AUSTIN (Nexstar) — Natalia Moreno remembers overhearing a conversation at school where a pregnant teen was told her life is ruined and that she wouldn’t be able to do anything again.
“Of course, it upset me,” she said. “That’s actually not true. You can still pursue your dreams. You can still be a great mom. You can still just be who you want to be while being a parent.”
Moreno knows it’s tough but possible. She got pregnant in middle school and had her son Richard when she was 14.
“I was able to finish out high school and still be a mother to my son,” she said.
She graduated from high school in 2018. Her son is now four.
“It sucks to get pregnant at a young age,” she said. “It does. I’m not going to sugar coat it. It’s just, people have to understand that it happens.”
A key program that made a difference in her life as an adolescent parent, she says, was Hays CISD’s Pregnancy Education and Parenting (PEP) Program. It serves pregnant students, parenting students, expectant dads and parenting dads. Partnerships with Early Head Start and the Strengthening Relationships/Strengthening Families Program through Texas State University provide a support system at all levels. Transportation to and from school for the students and their babies and a childcare center are among the services that are available. The programs also connect them with case managers and resources like Medicaid and the Supplemental Nutrition Program for Women, Infants and Children.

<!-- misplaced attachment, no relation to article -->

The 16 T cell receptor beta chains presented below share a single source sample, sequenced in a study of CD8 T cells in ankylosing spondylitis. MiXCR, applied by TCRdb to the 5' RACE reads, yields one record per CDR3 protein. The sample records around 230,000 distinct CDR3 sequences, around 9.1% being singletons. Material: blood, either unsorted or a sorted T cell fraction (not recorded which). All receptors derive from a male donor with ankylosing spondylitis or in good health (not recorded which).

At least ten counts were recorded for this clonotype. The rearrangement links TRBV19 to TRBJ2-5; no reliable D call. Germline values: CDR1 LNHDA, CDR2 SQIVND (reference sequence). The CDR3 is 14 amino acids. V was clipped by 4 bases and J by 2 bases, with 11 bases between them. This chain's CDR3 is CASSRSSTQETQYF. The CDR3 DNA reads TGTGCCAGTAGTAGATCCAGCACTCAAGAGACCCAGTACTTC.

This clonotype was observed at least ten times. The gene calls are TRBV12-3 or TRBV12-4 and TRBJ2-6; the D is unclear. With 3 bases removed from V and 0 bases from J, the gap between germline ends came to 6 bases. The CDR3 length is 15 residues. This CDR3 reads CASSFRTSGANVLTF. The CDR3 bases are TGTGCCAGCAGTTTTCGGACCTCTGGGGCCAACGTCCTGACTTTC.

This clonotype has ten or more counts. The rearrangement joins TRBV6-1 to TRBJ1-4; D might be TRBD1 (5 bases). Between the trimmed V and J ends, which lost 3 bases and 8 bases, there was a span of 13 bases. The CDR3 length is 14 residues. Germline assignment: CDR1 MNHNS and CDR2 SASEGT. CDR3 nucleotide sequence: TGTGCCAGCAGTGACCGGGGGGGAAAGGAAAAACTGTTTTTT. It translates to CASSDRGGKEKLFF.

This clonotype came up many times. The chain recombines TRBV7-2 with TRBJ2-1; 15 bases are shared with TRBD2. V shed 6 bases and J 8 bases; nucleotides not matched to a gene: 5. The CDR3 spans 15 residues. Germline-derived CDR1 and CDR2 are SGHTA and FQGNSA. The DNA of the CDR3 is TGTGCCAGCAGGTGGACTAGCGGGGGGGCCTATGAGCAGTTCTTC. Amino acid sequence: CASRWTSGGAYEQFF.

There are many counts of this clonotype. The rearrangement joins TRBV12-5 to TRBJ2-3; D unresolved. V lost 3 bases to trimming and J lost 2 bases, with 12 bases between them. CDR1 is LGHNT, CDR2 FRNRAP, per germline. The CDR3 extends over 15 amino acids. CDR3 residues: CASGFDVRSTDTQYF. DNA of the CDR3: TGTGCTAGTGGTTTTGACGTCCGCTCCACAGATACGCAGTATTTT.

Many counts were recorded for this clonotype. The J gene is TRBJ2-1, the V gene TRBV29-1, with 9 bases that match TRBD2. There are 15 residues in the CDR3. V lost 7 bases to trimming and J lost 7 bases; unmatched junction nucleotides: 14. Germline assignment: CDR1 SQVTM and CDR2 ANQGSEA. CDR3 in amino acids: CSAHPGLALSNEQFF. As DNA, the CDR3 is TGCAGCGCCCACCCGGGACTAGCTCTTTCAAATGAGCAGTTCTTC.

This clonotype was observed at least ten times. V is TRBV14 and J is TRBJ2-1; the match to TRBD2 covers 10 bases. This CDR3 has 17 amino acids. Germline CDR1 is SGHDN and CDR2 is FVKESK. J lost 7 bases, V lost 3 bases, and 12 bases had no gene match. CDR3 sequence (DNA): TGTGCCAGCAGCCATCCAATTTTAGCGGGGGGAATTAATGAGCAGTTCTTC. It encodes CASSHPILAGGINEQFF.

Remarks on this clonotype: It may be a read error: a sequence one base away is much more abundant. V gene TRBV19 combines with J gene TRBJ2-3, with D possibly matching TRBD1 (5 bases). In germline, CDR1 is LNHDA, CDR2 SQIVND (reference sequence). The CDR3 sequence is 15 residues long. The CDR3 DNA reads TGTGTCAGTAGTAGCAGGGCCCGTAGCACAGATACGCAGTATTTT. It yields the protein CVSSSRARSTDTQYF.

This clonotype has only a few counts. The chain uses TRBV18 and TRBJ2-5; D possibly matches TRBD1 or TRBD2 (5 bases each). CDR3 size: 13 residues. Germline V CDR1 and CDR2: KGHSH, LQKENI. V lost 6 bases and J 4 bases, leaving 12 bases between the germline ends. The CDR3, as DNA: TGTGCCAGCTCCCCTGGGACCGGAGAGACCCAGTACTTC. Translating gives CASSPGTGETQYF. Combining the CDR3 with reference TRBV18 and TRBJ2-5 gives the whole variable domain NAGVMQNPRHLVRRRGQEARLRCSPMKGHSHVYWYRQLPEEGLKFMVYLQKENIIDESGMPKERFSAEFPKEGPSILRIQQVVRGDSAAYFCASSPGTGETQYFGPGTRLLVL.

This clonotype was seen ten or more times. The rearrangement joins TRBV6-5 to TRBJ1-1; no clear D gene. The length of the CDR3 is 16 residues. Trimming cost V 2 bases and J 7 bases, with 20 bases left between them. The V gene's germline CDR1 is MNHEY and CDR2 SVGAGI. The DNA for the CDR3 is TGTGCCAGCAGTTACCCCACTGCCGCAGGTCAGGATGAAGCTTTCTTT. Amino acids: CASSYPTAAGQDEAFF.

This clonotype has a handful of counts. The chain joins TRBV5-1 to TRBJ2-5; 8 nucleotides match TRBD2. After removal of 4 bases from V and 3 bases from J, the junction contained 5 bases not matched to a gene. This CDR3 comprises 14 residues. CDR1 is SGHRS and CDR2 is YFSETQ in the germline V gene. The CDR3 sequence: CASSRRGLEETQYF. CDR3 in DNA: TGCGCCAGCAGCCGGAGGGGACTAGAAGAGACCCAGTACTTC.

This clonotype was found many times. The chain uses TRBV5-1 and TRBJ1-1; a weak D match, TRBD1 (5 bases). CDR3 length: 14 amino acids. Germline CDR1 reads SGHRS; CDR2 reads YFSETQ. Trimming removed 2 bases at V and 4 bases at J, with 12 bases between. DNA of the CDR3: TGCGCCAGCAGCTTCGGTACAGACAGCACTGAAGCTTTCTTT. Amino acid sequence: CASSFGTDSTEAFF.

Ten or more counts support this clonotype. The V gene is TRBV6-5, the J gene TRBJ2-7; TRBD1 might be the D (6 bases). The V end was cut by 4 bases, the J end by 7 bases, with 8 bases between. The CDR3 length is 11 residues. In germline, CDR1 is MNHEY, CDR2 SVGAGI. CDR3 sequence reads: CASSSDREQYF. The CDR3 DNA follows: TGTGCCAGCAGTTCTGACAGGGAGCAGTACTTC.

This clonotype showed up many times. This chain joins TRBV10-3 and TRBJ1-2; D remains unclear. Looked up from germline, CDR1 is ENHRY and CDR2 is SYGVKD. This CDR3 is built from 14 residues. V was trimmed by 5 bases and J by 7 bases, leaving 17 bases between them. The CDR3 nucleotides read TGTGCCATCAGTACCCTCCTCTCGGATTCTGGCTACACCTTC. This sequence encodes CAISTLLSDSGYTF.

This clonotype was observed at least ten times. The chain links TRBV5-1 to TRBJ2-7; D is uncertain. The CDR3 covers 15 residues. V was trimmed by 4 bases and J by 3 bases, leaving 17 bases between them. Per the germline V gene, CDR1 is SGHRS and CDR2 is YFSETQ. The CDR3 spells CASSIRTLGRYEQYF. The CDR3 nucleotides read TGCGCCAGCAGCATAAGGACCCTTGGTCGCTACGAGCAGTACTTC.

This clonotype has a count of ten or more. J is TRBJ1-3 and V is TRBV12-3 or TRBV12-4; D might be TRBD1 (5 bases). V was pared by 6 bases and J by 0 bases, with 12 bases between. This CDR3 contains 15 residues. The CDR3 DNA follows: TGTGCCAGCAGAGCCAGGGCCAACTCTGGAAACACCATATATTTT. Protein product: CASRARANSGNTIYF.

“We have a really high success rate with our students staying in school and graduating,” Katie Campbell, program coordinator for the PEP Program, said.
Dr. Norma Perez-Brena, director of Strengthening Relationships/Strengthening Families, says their program provides education on healthy relationships, co-parenting relationships, as well as information around the transition out of high school. That includes education about career options, education options and financial literacy.